Interpreting the features

Interpreting the features

Whilst I was there, Ian had an on-site discussion with one of the longer-serving volunteers, John Murray and they were trying to understand the feature being excavated. How what seemed to be such small discoveries could tell so much to people who had studied the religious landscape was amazing and humbling to see.

At this point, a large Tanker sailed by just off the shore. It was such a contrast to the site and work going on just in front of me.

View to the coast

View to the coast

The excavation is part of a five year programme funded by the Senhouse Museum and supported by the Newcastle University. Hadrian’s Wall Trust own the land and give access for this work. The sites from 2011 and 2012 have been covered again but there were different artefacts and structures discovered from the Roman period or later and even a roundhouse that could have been from the Bronze, Iron or Roman age. The current site will also be covered when work has finished at the end of July and then re-opened next year. I was surprised by this but Ian explained that it was to protect the site from further erosion and damage. The site is a scheduled Monument.

pits in the 2012 site

pits in the 2012 site

All the artefacts discovered at this site can be found in the Senhouse Museum and the history is outlined as you walk around. The Antiquarians in the 19th century discovered a great deal about the site but some of those findings are being re-interpreted in light of the new skills and broader frame of reference of archaeologists today. It is now thought that the altars, whilst once objects of veneration, were re-used to help construct a timber building.

The most fascinating part of this excavation for me however was the link to Jupiter Optimus Maximus. Jupiter was the King of Gods and the God of Sky and Thunder, worshipped in Ancient Rome. From 509BC he was worshipped at the dedicated Capitolium Temple in Rome. In 1873 in the hedgerow near the excavation site at Maryport, a dedication slab was discovered to Jupiter Optimus Maximus with the epithet Capitolinus. This is the only epithet to him in Britain. In 2012 an Altar bearing his inscription was also discovered.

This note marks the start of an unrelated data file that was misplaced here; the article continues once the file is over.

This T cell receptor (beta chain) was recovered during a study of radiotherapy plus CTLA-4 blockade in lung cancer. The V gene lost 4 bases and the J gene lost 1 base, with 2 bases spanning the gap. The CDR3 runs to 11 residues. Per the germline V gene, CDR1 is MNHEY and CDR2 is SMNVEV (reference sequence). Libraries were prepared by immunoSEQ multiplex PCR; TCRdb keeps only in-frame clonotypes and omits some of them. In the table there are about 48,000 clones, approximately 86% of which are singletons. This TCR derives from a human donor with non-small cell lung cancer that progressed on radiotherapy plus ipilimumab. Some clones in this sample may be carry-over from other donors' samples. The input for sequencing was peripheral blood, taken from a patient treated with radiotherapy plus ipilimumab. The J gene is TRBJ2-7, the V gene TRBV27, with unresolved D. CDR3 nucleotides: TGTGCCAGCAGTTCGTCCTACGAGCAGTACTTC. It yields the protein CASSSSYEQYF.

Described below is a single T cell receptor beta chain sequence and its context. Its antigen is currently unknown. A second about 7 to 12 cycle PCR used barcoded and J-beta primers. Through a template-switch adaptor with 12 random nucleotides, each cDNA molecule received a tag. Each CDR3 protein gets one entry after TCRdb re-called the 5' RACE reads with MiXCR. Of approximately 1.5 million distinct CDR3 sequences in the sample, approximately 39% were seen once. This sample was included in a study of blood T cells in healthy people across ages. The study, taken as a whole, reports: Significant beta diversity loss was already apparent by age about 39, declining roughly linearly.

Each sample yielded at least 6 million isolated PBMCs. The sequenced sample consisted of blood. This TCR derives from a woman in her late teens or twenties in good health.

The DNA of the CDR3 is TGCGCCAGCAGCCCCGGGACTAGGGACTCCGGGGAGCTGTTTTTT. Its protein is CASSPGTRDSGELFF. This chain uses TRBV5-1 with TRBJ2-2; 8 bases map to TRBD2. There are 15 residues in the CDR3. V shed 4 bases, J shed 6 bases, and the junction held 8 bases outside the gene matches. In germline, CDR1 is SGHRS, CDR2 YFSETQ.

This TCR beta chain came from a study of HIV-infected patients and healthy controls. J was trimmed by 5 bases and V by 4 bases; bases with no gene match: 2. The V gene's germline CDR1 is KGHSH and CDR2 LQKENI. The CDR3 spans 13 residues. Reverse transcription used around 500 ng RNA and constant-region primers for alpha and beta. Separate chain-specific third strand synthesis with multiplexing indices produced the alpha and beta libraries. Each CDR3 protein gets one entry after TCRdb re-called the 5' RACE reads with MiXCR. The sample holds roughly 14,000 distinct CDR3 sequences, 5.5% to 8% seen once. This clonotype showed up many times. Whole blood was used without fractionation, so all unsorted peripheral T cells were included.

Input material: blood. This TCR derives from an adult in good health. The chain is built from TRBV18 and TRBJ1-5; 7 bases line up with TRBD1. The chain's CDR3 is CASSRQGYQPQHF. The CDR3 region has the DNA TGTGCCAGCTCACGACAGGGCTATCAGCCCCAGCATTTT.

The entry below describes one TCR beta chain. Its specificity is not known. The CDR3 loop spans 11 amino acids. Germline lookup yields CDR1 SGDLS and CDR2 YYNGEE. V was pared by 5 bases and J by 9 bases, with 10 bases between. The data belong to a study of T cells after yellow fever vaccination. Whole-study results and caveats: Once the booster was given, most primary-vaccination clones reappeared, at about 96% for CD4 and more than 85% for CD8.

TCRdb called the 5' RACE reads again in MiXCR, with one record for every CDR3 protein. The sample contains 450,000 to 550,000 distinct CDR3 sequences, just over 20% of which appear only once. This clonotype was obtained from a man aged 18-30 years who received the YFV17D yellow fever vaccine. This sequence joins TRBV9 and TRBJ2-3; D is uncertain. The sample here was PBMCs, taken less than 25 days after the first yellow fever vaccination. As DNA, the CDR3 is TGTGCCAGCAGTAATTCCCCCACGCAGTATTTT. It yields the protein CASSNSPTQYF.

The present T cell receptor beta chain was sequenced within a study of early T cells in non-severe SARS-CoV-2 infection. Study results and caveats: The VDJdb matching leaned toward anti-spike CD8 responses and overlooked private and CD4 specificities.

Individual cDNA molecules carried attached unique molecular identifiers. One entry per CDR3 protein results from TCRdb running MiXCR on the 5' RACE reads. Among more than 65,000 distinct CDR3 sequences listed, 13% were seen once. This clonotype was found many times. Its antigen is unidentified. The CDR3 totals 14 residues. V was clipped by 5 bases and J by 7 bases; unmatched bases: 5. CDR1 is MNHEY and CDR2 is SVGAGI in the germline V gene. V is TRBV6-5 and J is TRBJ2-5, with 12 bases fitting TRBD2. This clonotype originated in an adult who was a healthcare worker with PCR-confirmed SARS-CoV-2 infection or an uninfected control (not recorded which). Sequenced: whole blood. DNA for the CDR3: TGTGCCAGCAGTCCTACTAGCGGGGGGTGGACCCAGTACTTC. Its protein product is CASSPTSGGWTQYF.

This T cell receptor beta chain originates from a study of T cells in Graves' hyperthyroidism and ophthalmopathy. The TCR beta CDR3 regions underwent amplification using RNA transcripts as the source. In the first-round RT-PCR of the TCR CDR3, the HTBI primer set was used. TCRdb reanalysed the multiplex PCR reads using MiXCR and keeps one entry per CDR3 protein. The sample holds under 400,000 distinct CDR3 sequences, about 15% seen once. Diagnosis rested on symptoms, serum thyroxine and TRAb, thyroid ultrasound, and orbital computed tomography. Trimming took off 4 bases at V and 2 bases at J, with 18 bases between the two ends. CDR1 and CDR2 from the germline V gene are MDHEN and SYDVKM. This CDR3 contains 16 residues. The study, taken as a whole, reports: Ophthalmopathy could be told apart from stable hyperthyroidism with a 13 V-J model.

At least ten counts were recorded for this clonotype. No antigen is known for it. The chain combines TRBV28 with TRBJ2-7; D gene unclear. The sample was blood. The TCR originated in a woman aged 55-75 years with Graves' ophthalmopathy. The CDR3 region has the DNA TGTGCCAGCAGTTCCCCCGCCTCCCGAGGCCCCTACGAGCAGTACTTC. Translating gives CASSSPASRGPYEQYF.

Could this site be a temple dedicated to Jupiter?

This would be an amazing find if so and the work on site to discover if that is the case will continue in 2014 when they hope to excavate more of the Temple. The project is always looking for volunteers who can commit time to this intricate work so do get in touch with the Senhouse Museum if you can help.

Find out more about the Roman Temples Excavation and Senhouse Museum here: http://www.senhousemuseum.co.uk/

 Tanya Oliver is a freelance writer and author. She is also Programme Manager for the conservation programme “Fix the Fells” and has her own blog http://www.heelwalker1.blogspot.co.uk

Professor Ian Haynes is Professor of Archaeology at the University of Newcastle, specialising in Roman religious sites. He has excavated extensively in Britain, Germany and Romania. Professor Haynes is also co-director of a major archaeological research programme underneath the Pope’s Cathedral in Rome. Read Professor Haynes blog here http://www.visithadrianswall.co.uk/empires-edge/excavations-in-hadrians-wall-country/roman-temples-project-blog